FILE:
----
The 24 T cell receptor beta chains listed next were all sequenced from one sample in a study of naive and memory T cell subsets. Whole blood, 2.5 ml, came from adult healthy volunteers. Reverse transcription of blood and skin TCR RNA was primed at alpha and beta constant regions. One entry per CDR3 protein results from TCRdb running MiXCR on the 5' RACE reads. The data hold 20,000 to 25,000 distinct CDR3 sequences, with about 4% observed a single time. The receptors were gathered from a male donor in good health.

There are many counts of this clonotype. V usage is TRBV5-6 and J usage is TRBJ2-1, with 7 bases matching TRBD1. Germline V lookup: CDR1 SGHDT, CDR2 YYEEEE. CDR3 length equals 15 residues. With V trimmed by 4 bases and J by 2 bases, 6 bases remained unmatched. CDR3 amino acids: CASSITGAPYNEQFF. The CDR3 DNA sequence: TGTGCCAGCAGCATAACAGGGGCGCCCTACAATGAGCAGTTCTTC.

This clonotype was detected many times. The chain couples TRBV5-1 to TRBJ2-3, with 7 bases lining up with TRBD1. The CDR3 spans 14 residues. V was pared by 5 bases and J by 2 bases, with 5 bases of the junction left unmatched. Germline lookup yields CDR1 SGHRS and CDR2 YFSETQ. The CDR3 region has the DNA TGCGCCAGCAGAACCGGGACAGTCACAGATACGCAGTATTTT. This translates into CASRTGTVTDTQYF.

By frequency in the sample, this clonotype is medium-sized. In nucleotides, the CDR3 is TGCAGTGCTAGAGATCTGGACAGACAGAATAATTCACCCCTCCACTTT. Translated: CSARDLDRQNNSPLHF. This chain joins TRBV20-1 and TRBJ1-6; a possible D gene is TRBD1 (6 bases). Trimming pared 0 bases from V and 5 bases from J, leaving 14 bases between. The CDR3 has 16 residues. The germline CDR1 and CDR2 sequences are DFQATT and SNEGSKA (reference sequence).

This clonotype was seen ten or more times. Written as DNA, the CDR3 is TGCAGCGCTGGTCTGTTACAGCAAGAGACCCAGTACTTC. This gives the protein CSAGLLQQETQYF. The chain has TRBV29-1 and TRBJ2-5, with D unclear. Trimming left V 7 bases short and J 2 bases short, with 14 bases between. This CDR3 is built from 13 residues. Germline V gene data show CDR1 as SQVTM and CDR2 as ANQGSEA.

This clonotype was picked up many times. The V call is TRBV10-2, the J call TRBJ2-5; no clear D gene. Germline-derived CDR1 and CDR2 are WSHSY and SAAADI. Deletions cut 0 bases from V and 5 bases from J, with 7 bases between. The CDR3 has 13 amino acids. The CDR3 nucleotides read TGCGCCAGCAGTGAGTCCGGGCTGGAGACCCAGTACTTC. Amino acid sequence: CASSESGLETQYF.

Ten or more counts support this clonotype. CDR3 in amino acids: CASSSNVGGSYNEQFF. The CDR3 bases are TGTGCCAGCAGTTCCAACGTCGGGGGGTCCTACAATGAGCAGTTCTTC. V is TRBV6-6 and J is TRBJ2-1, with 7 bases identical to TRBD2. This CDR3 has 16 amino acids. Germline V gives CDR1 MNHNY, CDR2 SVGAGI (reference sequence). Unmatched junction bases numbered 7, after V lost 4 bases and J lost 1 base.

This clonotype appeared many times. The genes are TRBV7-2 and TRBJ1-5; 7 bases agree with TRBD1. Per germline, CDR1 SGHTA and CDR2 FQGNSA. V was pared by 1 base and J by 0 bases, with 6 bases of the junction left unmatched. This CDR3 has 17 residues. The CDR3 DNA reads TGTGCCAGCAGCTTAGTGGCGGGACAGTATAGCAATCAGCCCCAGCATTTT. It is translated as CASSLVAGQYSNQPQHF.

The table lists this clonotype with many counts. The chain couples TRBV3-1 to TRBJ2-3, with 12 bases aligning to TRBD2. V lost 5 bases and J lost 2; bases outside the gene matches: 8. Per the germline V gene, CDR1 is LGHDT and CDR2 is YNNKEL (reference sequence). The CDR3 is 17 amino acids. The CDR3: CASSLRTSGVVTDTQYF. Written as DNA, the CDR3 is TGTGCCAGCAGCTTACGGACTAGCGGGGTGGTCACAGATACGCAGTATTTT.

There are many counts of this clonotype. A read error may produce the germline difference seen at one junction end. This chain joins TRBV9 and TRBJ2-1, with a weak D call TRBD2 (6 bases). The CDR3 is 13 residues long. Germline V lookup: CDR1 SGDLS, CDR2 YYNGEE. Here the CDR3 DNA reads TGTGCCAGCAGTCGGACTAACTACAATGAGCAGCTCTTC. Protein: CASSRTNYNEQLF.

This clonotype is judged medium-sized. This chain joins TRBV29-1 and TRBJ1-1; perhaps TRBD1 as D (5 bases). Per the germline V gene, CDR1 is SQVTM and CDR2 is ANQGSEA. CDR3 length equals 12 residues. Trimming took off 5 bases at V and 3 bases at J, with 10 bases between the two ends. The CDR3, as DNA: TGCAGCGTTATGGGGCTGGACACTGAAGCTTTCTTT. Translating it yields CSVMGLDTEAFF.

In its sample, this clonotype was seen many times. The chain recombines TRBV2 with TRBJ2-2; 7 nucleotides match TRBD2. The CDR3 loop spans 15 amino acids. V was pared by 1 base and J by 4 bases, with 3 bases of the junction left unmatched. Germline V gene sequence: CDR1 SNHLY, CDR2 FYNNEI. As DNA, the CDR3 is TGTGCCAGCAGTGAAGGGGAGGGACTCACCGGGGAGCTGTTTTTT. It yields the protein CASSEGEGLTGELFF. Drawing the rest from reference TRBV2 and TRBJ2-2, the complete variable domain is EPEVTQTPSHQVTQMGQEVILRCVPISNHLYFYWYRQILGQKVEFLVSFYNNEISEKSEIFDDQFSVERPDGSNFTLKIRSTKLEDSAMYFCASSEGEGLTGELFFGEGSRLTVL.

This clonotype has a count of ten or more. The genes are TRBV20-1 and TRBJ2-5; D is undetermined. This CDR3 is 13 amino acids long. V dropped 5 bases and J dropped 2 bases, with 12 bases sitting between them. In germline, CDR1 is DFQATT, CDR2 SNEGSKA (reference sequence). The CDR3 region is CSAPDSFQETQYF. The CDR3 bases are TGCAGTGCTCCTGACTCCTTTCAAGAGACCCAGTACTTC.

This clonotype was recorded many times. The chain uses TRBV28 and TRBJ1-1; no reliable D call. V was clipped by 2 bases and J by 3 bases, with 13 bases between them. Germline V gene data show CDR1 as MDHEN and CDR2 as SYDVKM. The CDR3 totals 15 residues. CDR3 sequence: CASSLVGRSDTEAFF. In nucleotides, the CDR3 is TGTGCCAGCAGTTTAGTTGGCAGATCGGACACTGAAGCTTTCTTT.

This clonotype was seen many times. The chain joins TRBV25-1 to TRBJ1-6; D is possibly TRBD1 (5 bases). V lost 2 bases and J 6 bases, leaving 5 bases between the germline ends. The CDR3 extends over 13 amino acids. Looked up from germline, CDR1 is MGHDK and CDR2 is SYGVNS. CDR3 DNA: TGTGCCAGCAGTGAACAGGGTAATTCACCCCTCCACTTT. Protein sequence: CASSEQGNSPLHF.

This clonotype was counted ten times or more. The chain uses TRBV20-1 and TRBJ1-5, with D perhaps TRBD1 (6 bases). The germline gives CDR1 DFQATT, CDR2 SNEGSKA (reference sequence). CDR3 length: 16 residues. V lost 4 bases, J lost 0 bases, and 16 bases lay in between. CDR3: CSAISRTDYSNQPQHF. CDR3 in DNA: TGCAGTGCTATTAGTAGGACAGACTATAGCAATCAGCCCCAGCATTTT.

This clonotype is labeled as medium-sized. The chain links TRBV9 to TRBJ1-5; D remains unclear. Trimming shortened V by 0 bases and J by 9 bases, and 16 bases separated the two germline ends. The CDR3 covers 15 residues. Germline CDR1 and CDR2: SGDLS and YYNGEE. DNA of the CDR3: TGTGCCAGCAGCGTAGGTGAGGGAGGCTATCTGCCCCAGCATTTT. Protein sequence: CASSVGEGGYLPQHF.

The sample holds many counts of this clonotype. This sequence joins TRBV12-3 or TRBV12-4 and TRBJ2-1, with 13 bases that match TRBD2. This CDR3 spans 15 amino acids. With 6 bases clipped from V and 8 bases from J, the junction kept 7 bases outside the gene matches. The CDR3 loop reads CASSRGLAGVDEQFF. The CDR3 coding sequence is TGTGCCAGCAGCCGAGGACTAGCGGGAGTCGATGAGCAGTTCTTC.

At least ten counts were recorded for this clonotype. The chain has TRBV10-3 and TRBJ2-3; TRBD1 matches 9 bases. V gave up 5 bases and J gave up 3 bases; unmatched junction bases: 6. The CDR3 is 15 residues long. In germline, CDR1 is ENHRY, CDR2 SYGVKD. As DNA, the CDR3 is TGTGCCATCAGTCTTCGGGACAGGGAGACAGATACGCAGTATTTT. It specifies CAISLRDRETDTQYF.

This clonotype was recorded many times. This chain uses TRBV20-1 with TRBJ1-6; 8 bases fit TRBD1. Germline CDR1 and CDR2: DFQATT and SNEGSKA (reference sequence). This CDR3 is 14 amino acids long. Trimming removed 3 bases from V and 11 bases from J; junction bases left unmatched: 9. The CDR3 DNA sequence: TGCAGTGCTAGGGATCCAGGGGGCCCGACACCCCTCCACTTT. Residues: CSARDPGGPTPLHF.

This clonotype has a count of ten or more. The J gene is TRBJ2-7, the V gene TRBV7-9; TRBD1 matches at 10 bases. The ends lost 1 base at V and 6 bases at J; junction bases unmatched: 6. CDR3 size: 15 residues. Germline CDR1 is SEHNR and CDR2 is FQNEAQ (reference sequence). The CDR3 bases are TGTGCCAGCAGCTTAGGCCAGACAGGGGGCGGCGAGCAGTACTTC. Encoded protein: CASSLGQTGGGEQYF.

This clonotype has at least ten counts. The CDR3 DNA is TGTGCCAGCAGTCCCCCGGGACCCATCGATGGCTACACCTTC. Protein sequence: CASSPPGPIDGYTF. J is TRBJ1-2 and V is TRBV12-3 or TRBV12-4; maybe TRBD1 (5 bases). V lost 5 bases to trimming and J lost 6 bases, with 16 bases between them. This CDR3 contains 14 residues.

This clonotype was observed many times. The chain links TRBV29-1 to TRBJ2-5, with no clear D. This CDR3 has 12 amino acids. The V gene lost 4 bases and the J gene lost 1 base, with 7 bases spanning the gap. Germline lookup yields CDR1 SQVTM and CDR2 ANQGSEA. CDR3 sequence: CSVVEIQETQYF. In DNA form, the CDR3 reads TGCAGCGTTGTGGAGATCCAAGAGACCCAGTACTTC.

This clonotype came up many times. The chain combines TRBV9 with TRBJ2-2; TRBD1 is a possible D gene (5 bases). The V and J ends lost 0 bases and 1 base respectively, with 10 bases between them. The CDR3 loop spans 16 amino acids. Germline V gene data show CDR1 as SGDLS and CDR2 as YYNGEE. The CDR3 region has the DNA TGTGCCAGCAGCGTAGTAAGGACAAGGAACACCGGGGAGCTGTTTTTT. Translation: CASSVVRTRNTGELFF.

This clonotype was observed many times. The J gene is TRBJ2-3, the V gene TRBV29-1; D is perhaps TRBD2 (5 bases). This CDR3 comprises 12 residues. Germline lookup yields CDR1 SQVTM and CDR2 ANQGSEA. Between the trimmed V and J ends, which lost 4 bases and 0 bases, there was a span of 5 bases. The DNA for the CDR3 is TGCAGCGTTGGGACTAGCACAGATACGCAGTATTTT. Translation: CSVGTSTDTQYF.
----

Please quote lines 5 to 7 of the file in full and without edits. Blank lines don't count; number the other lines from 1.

This clonotype was seen ten or more times. Written as DNA, the CDR3 is TGCAGCGCTGGTCTGTTACAGCAAGAGACCCAGTACTTC. This gives the protein CSAGLLQQETQYF. The chain has TRBV29-1 and TRBJ2-5, with D unclear. Trimming left V 7 bases short and J 2 bases short, with 14 bases between. This CDR3 is built from 13 residues. Germline V gene data show CDR1 as SQVTM and CDR2 as ANQGSEA.

This clonotype was picked up many times. The V call is TRBV10-2, the J call TRBJ2-5; no clear D gene. Germline-derived CDR1 and CDR2 are WSHSY and SAAADI. Deletions cut 0 bases from V and 5 bases from J, with 7 bases between. The CDR3 has 13 amino acids. The CDR3 nucleotides read TGCGCCAGCAGTGAGTCCGGGCTGGAGACCCAGTACTTC. Amino acid sequence: CASSESGLETQYF.

Ten or more counts support this clonotype. CDR3 in amino acids: CASSSNVGGSYNEQFF. The CDR3 bases are TGTGCCAGCAGTTCCAACGTCGGGGGGTCCTACAATGAGCAGTTCTTC. V is TRBV6-6 and J is TRBJ2-1, with 7 bases identical to TRBD2. This CDR3 has 16 amino acids. Germline V gives CDR1 MNHNY, CDR2 SVGAGI (reference sequence). Unmatched junction bases numbered 7, after V lost 4 bases and J lost 1 base.